Editorials and Opinions
- Biofuel Production, Use Impacting Food Security
“The food security impacts [of using food-based biofuels] are multiple and severe,” Marie Brill, executive director of ActionAid USA, and Timothy Wise, policy research director of the Global Development and Environment Institute at Tufts University, write in an Al Jazeera opinion piece. Using food for biofuel “has a direct impact on the cost of food” and puts “added stress on scarce [water and land] resources,” they write. “This is why the [U.N. Committee on World Food Security (CFS)] put the issue of biofuels and food security on this year’s agenda and commissioned an expert report,” they state, adding, “Indeed, the report confirmed the negative impacts of biofuels to date and recommended decisive action. Our own report confirms that one of the main threats to our ability to feed the world in the future is the continued expansion of first generation biofuels.” Brill and Wise criticize the CFS for rejecting a “straightforward proposal that biofuels policies that harm food security should be reformed” (10/17).
- Global Shortage Of Mental Health Service Providers Must Be Addressed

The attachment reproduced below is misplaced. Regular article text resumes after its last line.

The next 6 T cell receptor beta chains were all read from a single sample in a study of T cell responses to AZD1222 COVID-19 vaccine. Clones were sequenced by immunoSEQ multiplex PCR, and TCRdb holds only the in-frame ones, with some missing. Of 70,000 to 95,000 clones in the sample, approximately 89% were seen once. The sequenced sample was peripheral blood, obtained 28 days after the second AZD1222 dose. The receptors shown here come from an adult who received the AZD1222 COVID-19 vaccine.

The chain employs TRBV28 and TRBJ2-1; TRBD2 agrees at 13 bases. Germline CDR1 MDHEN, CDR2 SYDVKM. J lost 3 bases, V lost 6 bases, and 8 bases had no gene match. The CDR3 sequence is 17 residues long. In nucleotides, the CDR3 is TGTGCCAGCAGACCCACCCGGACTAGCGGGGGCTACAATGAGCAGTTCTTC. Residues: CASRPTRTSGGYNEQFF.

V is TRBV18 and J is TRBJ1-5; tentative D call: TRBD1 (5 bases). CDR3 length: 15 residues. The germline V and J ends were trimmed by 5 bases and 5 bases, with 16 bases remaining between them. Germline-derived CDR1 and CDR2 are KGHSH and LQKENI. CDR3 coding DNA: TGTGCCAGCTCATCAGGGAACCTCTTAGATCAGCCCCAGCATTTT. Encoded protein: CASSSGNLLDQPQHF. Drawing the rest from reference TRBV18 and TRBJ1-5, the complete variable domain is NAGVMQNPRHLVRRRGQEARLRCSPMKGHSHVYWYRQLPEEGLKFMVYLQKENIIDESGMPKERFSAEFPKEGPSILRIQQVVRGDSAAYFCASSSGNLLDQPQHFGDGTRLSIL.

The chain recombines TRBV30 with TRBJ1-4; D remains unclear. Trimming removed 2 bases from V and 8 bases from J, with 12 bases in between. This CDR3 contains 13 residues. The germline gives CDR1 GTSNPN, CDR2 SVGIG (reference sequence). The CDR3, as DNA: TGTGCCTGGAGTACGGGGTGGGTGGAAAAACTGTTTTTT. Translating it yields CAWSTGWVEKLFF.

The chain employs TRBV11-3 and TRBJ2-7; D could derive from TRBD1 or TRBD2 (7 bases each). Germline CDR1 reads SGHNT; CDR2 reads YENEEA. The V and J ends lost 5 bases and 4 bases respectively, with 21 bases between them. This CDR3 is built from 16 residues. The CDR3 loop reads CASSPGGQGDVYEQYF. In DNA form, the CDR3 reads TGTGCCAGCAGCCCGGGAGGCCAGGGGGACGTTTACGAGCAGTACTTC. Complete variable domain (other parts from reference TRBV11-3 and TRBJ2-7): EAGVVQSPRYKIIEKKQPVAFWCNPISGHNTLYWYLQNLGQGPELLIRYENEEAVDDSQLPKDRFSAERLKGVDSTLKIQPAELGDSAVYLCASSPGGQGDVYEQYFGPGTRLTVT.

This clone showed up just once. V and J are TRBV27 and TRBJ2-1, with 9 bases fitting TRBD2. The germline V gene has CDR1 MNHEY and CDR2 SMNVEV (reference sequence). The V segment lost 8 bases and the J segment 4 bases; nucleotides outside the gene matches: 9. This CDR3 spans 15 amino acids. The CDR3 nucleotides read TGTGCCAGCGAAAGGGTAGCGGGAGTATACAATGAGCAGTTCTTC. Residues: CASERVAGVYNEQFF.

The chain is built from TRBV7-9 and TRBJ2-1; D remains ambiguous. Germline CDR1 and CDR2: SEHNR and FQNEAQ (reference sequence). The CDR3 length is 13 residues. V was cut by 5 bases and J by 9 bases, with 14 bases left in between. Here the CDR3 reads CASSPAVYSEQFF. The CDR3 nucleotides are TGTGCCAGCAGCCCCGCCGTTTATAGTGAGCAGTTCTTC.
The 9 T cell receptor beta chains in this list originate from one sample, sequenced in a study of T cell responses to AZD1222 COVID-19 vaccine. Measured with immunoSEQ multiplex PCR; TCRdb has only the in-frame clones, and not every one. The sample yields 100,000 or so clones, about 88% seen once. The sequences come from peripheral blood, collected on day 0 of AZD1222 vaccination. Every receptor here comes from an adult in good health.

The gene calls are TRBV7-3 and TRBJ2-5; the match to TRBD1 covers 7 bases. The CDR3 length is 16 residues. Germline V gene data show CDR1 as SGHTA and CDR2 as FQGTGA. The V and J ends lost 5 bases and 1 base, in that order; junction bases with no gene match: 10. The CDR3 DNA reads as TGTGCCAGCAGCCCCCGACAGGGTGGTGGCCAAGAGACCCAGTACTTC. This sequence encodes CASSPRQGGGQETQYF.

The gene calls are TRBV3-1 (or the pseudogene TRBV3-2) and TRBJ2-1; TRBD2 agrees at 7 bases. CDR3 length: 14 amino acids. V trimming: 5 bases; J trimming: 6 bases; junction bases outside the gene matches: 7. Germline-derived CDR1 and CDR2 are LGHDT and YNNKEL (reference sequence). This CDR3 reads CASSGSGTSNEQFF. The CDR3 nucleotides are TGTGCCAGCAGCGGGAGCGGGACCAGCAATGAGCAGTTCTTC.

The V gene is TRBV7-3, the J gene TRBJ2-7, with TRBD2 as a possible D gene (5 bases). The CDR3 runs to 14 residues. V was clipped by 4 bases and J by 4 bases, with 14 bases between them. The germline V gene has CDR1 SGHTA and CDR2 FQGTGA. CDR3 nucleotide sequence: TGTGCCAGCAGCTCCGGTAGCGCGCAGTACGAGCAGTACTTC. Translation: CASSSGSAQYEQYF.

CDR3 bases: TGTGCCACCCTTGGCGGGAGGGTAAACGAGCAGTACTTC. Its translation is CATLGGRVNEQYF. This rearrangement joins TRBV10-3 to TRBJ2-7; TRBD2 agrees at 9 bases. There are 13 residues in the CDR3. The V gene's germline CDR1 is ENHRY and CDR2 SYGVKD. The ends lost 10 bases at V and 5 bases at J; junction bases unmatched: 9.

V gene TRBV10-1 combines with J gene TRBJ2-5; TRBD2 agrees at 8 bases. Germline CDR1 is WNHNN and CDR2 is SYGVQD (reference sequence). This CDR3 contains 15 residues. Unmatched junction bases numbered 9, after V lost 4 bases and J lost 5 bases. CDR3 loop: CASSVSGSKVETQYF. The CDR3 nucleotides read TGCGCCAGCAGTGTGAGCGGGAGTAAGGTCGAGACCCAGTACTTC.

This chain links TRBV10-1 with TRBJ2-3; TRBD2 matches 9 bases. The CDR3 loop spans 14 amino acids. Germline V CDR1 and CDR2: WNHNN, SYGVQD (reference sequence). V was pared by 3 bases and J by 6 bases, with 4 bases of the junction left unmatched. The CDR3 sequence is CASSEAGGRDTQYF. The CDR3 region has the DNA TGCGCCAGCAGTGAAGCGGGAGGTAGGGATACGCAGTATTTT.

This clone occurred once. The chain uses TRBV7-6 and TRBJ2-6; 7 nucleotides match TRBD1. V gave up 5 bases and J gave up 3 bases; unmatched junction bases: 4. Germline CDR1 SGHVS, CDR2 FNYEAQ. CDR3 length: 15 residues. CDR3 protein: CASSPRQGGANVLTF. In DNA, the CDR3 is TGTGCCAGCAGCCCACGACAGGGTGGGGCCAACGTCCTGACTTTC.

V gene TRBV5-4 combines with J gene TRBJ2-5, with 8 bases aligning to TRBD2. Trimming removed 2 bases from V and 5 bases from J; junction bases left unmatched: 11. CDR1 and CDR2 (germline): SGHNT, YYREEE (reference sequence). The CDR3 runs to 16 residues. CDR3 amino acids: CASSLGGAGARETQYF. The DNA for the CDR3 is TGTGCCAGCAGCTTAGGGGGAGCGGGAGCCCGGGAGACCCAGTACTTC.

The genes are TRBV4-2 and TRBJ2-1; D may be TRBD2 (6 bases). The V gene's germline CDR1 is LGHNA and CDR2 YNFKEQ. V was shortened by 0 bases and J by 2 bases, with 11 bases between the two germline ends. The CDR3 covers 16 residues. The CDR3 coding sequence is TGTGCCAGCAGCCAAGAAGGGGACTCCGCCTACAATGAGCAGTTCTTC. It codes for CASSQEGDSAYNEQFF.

“On October 10, the Non-Governmental Organization (NGO) Committee on Children’s Rights at the United Nations commemorated World Mental Health Day, an official U.N. international day, with a side event on children’s psychosocial wellbeing,” Mahroo Moshari, a consultant on education and multicultural mental health issues, writes in the Huffington Post’s “Impact” blog. “The event, titled, ‘Children’s Health and Psychosocial Wellbeing as Foundational Factors in Sustainable Development,’ featured many distinguished panelists including Scott Bloom, director of School Mental Health Services in NYC; Kerron Norman, vice president for community based programs at ANDRUS; Saji Thomas, UNICEF child protection specialist; and Roseanne Flores, associate professor in the department of psychology at Hunter College,” she notes. “For almost half of the world, there is only one psychiatrist per 200,000 people or more,” Moshari continues, outlining some of the topics discussed by the panel. “I was happy to hear that each one of the panelists talked about the need for more mental health services and the importance of reducing the stigma, shame and taboo of mental health across all cultures. By providing more services and reducing the stigma, we can create a healthier and happier society for all,” she concludes (10/16).